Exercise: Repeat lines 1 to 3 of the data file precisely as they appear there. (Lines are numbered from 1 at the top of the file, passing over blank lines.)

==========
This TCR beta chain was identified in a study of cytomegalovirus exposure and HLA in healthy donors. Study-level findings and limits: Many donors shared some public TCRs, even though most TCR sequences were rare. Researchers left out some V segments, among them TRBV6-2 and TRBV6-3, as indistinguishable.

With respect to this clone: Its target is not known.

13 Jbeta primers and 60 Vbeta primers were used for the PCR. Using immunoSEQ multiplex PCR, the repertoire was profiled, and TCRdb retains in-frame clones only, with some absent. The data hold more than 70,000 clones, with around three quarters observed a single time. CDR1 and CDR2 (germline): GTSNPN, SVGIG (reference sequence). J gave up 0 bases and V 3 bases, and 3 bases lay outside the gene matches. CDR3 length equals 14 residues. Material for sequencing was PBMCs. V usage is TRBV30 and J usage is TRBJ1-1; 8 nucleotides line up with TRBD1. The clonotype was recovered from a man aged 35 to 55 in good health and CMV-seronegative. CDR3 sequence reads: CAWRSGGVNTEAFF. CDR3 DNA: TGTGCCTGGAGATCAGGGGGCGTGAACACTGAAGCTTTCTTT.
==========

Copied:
This TCR beta chain was identified in a study of cytomegalovirus exposure and HLA in healthy donors. Study-level findings and limits: Many donors shared some public TCRs, even though most TCR sequences were rare. Researchers left out some V segments, among them TRBV6-2 and TRBV6-3, as indistinguishable.

With respect to this clone: Its target is not known.

13 Jbeta primers and 60 Vbeta primers were used for the PCR. Using immunoSEQ multiplex PCR, the repertoire was profiled, and TCRdb retains in-frame clones only, with some absent. The data hold more than 70,000 clones, with around three quarters observed a single time. CDR1 and CDR2 (germline): GTSNPN, SVGIG (reference sequence). J gave up 0 bases and V 3 bases, and 3 bases lay outside the gene matches. CDR3 length equals 14 residues. Material for sequencing was PBMCs. V usage is TRBV30 and J usage is TRBJ1-1; 8 nucleotides line up with TRBD1. The clonotype was recovered from a man aged 35 to 55 in good health and CMV-seronegative. CDR3 sequence reads: CAWRSGGVNTEAFF. CDR3 DNA: TGTGCCTGGAGATCAGGGGGCGTGAACACTGAAGCTTTCTTT.